no reviews | add a review
You must log in to edit Common Knowledge data.
For more help see the Common Knowledge help page.
Canonical title
Original title
Alternative titles
Original publication date
People/Characters
Important places
Important events
Related movies
Epigraph
Dedication
First words
Quotations
Last words
Disambiguation notice
Publisher's editors
Blurbers
Original language
Canonical DDC/MDS
Canonical LCC

References to this work on external resources.

Wikipedia in English

None

A collection of Rebecca West's early journalistic writings reveals her clarity of mind, severity of wit, and relevancy in today's modern world   In this collection of early writings, beginning when Rebecca West was just eighteen years old, Jane Marcus sheds light on one of the foremost feminist and political thinkers of our time. West's essays, reviews, and public correspondence tackle many subjects, including politics, suffrage, education, morality and ethics, the arts, and social figures of the day. Her writings offer a glimpse of the real Rebecca--not some stuffy suffragette, but a vibrant, funny, provocative, and brilliant woman whose determined pen strokes outwit her contemporaries and remain inspiring today.   A feminist to the core, West parried with her readers, other writers, and a culture slow to accept change.   This ebook features an illustrated biography of Rebecca West featuring rare photos and never-before-seen documents from the Department of Special Collections and University Archives, McFarlin Library, at the University of Tulsa.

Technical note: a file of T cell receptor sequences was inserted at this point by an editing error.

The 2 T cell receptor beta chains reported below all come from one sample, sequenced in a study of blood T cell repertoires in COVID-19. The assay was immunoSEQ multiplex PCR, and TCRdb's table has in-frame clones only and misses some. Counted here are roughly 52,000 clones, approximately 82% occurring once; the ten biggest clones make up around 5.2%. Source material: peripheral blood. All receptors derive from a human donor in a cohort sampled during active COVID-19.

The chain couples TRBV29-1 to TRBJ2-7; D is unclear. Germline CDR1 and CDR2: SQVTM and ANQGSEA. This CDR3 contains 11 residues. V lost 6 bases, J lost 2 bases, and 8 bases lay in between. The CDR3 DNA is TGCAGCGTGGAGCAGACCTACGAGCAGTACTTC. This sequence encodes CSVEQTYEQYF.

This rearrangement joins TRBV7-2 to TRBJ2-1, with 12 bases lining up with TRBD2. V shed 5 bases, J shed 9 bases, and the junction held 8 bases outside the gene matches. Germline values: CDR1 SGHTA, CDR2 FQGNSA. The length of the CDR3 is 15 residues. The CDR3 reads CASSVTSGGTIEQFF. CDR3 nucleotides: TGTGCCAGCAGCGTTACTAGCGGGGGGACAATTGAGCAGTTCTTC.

No library descriptions found.

Book description
Haiku summary

Current Discussions

None

Popular covers

Quick Links

Rating

Average: (3.71)
0.5
1
1.5
2
2.5 1
3 2
3.5
4 2
4.5 1
5 1

Is this you?

Become a LibraryThing Author.

 

About | Contact | Privacy/Terms | Help/FAQs | Blog | Store | APIs | TinyCat | Legacy Libraries | Early Reviewers | Common Knowledge | 202,107,720 books! | Top bar: Always visible